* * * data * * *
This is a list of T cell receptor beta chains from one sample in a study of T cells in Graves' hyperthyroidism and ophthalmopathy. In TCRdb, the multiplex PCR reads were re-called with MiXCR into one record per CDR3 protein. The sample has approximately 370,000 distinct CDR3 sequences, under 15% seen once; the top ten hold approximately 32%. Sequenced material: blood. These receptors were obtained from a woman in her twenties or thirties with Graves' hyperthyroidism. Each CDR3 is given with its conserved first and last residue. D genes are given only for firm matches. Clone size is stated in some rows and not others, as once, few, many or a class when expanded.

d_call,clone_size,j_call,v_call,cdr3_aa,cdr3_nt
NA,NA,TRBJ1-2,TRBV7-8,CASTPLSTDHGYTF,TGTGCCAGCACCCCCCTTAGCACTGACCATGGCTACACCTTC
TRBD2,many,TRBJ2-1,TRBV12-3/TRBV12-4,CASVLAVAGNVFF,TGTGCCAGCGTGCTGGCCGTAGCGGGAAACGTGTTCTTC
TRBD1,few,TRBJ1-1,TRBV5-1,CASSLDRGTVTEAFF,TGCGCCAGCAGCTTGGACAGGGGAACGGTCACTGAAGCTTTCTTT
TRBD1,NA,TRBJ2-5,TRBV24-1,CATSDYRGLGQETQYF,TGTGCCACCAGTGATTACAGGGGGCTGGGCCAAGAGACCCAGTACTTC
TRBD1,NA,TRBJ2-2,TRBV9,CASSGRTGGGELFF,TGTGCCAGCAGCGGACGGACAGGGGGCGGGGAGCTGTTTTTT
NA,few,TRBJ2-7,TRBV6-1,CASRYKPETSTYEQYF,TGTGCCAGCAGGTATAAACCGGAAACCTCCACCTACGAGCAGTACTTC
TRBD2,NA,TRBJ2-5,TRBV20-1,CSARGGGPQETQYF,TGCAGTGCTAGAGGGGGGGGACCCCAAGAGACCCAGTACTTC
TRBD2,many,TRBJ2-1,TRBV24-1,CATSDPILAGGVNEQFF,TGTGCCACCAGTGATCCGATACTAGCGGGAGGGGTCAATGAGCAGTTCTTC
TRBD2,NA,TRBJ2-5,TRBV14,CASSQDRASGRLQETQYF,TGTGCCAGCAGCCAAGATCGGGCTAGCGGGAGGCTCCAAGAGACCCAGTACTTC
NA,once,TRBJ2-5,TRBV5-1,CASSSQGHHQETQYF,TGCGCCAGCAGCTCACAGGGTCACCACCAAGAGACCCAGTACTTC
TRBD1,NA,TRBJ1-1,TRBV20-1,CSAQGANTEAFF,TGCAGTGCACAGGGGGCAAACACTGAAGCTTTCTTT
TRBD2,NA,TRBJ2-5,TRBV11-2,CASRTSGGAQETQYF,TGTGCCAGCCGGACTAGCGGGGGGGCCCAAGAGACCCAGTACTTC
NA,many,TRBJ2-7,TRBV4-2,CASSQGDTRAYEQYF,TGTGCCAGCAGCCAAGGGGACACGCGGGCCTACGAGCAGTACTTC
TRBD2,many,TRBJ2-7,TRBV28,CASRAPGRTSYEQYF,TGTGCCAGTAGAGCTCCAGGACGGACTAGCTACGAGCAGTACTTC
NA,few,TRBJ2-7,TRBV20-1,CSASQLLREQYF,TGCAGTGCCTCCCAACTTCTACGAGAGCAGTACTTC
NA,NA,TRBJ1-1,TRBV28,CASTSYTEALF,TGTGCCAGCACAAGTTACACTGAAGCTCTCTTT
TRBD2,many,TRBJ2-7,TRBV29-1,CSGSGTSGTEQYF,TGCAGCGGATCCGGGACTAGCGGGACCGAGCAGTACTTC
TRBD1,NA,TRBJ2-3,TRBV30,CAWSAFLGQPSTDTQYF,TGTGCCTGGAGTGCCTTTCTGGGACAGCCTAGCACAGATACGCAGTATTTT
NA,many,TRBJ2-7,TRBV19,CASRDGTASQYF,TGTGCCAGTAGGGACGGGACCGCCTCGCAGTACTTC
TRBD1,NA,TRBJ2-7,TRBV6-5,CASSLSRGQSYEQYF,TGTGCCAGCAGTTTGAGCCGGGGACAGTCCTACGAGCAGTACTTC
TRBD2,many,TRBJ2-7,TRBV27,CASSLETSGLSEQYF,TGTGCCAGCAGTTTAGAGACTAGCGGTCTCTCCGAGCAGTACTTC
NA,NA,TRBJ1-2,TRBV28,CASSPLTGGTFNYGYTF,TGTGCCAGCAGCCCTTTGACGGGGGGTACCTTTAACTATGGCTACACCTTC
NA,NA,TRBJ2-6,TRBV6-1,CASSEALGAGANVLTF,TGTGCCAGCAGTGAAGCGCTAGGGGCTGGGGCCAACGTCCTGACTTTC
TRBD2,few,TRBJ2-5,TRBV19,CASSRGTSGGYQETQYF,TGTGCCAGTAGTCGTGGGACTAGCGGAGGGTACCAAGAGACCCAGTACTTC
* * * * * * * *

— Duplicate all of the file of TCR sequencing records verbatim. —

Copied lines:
This is a list of T cell receptor beta chains from one sample in a study of T cells in Graves' hyperthyroidism and ophthalmopathy. In TCRdb, the multiplex PCR reads were re-called with MiXCR into one record per CDR3 protein. The sample has approximately 370,000 distinct CDR3 sequences, under 15% seen once; the top ten hold approximately 32%. Sequenced material: blood. These receptors were obtained from a woman in her twenties or thirties with Graves' hyperthyroidism. Each CDR3 is given with its conserved first and last residue. D genes are given only for firm matches. Clone size is stated in some rows and not others, as once, few, many or a class when expanded.

d_call,clone_size,j_call,v_call,cdr3_aa,cdr3_nt
NA,NA,TRBJ1-2,TRBV7-8,CASTPLSTDHGYTF,TGTGCCAGCACCCCCCTTAGCACTGACCATGGCTACACCTTC
TRBD2,many,TRBJ2-1,TRBV12-3/TRBV12-4,CASVLAVAGNVFF,TGTGCCAGCGTGCTGGCCGTAGCGGGAAACGTGTTCTTC
TRBD1,few,TRBJ1-1,TRBV5-1,CASSLDRGTVTEAFF,TGCGCCAGCAGCTTGGACAGGGGAACGGTCACTGAAGCTTTCTTT
TRBD1,NA,TRBJ2-5,TRBV24-1,CATSDYRGLGQETQYF,TGTGCCACCAGTGATTACAGGGGGCTGGGCCAAGAGACCCAGTACTTC
TRBD1,NA,TRBJ2-2,TRBV9,CASSGRTGGGELFF,TGTGCCAGCAGCGGACGGACAGGGGGCGGGGAGCTGTTTTTT
NA,few,TRBJ2-7,TRBV6-1,CASRYKPETSTYEQYF,TGTGCCAGCAGGTATAAACCGGAAACCTCCACCTACGAGCAGTACTTC
TRBD2,NA,TRBJ2-5,TRBV20-1,CSARGGGPQETQYF,TGCAGTGCTAGAGGGGGGGGACCCCAAGAGACCCAGTACTTC
TRBD2,many,TRBJ2-1,TRBV24-1,CATSDPILAGGVNEQFF,TGTGCCACCAGTGATCCGATACTAGCGGGAGGGGTCAATGAGCAGTTCTTC
TRBD2,NA,TRBJ2-5,TRBV14,CASSQDRASGRLQETQYF,TGTGCCAGCAGCCAAGATCGGGCTAGCGGGAGGCTCCAAGAGACCCAGTACTTC
NA,once,TRBJ2-5,TRBV5-1,CASSSQGHHQETQYF,TGCGCCAGCAGCTCACAGGGTCACCACCAAGAGACCCAGTACTTC
TRBD1,NA,TRBJ1-1,TRBV20-1,CSAQGANTEAFF,TGCAGTGCACAGGGGGCAAACACTGAAGCTTTCTTT
TRBD2,NA,TRBJ2-5,TRBV11-2,CASRTSGGAQETQYF,TGTGCCAGCCGGACTAGCGGGGGGGCCCAAGAGACCCAGTACTTC
NA,many,TRBJ2-7,TRBV4-2,CASSQGDTRAYEQYF,TGTGCCAGCAGCCAAGGGGACACGCGGGCCTACGAGCAGTACTTC
TRBD2,many,TRBJ2-7,TRBV28,CASRAPGRTSYEQYF,TGTGCCAGTAGAGCTCCAGGACGGACTAGCTACGAGCAGTACTTC
NA,few,TRBJ2-7,TRBV20-1,CSASQLLREQYF,TGCAGTGCCTCCCAACTTCTACGAGAGCAGTACTTC
NA,NA,TRBJ1-1,TRBV28,CASTSYTEALF,TGTGCCAGCACAAGTTACACTGAAGCTCTCTTT
TRBD2,many,TRBJ2-7,TRBV29-1,CSGSGTSGTEQYF,TGCAGCGGATCCGGGACTAGCGGGACCGAGCAGTACTTC
TRBD1,NA,TRBJ2-3,TRBV30,CAWSAFLGQPSTDTQYF,TGTGCCTGGAGTGCCTTTCTGGGACAGCCTAGCACAGATACGCAGTATTTT
NA,many,TRBJ2-7,TRBV19,CASRDGTASQYF,TGTGCCAGTAGGGACGGGACCGCCTCGCAGTACTTC
TRBD1,NA,TRBJ2-7,TRBV6-5,CASSLSRGQSYEQYF,TGTGCCAGCAGTTTGAGCCGGGGACAGTCCTACGAGCAGTACTTC
TRBD2,many,TRBJ2-7,TRBV27,CASSLETSGLSEQYF,TGTGCCAGCAGTTTAGAGACTAGCGGTCTCTCCGAGCAGTACTTC
NA,NA,TRBJ1-2,TRBV28,CASSPLTGGTFNYGYTF,TGTGCCAGCAGCCCTTTGACGGGGGGTACCTTTAACTATGGCTACACCTTC
NA,NA,TRBJ2-6,TRBV6-1,CASSEALGAGANVLTF,TGTGCCAGCAGTGAAGCGCTAGGGGCTGGGGCCAACGTCCTGACTTTC
TRBD2,few,TRBJ2-5,TRBV19,CASSRGTSGGYQETQYF,TGTGCCAGTAGTCGTGGGACTAGCGGAGGGTACCAAGAGACCCAGTACTTC